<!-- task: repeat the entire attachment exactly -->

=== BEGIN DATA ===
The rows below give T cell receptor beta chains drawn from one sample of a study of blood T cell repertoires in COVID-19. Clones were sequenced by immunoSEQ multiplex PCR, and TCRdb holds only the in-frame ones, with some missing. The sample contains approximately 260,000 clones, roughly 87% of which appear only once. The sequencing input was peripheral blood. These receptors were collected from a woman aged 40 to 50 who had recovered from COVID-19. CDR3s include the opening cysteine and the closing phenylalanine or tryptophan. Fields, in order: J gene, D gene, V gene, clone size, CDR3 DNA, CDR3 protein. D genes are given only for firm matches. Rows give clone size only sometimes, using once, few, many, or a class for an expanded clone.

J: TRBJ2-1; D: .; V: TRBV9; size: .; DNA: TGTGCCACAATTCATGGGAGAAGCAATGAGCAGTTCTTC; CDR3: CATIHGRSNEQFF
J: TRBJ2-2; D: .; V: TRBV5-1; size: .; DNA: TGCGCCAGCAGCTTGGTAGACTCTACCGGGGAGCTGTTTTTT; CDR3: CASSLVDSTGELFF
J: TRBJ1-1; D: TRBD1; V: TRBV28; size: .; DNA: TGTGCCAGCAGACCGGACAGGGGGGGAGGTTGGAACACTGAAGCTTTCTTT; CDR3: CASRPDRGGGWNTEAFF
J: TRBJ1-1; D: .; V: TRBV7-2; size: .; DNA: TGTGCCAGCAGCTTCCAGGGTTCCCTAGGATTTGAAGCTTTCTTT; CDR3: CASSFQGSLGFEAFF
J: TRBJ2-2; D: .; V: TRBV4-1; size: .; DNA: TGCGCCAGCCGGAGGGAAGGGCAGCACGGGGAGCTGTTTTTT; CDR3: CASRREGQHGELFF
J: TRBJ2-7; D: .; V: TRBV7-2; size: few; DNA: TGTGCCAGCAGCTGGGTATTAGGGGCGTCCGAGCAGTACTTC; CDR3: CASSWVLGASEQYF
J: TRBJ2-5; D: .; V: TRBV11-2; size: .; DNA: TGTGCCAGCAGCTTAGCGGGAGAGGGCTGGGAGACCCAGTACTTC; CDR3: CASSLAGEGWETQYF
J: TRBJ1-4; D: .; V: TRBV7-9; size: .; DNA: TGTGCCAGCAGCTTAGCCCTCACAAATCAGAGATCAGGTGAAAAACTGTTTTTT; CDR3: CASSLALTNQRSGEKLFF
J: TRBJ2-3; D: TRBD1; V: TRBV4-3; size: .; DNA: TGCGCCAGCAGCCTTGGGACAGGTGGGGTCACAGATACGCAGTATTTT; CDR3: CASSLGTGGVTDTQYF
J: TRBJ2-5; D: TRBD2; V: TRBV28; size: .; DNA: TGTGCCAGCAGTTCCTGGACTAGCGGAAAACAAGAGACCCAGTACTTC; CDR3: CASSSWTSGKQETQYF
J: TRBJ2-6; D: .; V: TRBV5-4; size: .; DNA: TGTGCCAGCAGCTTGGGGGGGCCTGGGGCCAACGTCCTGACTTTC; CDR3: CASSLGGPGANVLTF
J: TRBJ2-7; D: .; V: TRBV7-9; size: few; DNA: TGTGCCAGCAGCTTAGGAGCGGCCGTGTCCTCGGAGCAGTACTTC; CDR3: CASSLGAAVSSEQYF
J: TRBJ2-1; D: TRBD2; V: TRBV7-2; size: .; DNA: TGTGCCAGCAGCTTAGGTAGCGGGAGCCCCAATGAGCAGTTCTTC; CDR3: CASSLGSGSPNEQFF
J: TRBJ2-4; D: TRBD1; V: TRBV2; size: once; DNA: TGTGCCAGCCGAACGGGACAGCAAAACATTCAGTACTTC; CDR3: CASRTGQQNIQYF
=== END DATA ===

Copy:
The rows below give T cell receptor beta chains drawn from one sample of a study of blood T cell repertoires in COVID-19. Clones were sequenced by immunoSEQ multiplex PCR, and TCRdb holds only the in-frame ones, with some missing. The sample contains approximately 260,000 clones, roughly 87% of which appear only once. The sequencing input was peripheral blood. These receptors were collected from a woman aged 40 to 50 who had recovered from COVID-19. CDR3s include the opening cysteine and the closing phenylalanine or tryptophan. Fields, in order: J gene, D gene, V gene, clone size, CDR3 DNA, CDR3 protein. D genes are given only for firm matches. Rows give clone size only sometimes, using once, few, many, or a class for an expanded clone.

J: TRBJ2-1; D: .; V: TRBV9; size: .; DNA: TGTGCCACAATTCATGGGAGAAGCAATGAGCAGTTCTTC; CDR3: CATIHGRSNEQFF
J: TRBJ2-2; D: .; V: TRBV5-1; size: .; DNA: TGCGCCAGCAGCTTGGTAGACTCTACCGGGGAGCTGTTTTTT; CDR3: CASSLVDSTGELFF
J: TRBJ1-1; D: TRBD1; V: TRBV28; size: .; DNA: TGTGCCAGCAGACCGGACAGGGGGGGAGGTTGGAACACTGAAGCTTTCTTT; CDR3: CASRPDRGGGWNTEAFF
J: TRBJ1-1; D: .; V: TRBV7-2; size: .; DNA: TGTGCCAGCAGCTTCCAGGGTTCCCTAGGATTTGAAGCTTTCTTT; CDR3: CASSFQGSLGFEAFF
J: TRBJ2-2; D: .; V: TRBV4-1; size: .; DNA: TGCGCCAGCCGGAGGGAAGGGCAGCACGGGGAGCTGTTTTTT; CDR3: CASRREGQHGELFF
J: TRBJ2-7; D: .; V: TRBV7-2; size: few; DNA: TGTGCCAGCAGCTGGGTATTAGGGGCGTCCGAGCAGTACTTC; CDR3: CASSWVLGASEQYF
J: TRBJ2-5; D: .; V: TRBV11-2; size: .; DNA: TGTGCCAGCAGCTTAGCGGGAGAGGGCTGGGAGACCCAGTACTTC; CDR3: CASSLAGEGWETQYF
J: TRBJ1-4; D: .; V: TRBV7-9; size: .; DNA: TGTGCCAGCAGCTTAGCCCTCACAAATCAGAGATCAGGTGAAAAACTGTTTTTT; CDR3: CASSLALTNQRSGEKLFF
J: TRBJ2-3; D: TRBD1; V: TRBV4-3; size: .; DNA: TGCGCCAGCAGCCTTGGGACAGGTGGGGTCACAGATACGCAGTATTTT; CDR3: CASSLGTGGVTDTQYF
J: TRBJ2-5; D: TRBD2; V: TRBV28; size: .; DNA: TGTGCCAGCAGTTCCTGGACTAGCGGAAAACAAGAGACCCAGTACTTC; CDR3: CASSSWTSGKQETQYF
J: TRBJ2-6; D: .; V: TRBV5-4; size: .; DNA: TGTGCCAGCAGCTTGGGGGGGCCTGGGGCCAACGTCCTGACTTTC; CDR3: CASSLGGPGANVLTF
J: TRBJ2-7; D: .; V: TRBV7-9; size: few; DNA: TGTGCCAGCAGCTTAGGAGCGGCCGTGTCCTCGGAGCAGTACTTC; CDR3: CASSLGAAVSSEQYF
J: TRBJ2-1; D: TRBD2; V: TRBV7-2; size: .; DNA: TGTGCCAGCAGCTTAGGTAGCGGGAGCCCCAATGAGCAGTTCTTC; CDR3: CASSLGSGSPNEQFF
J: TRBJ2-4; D: TRBD1; V: TRBV2; size: once; DNA: TGTGCCAGCCGAACGGGACAGCAAAACATTCAGTACTTC; CDR3: CASRTGQQNIQYF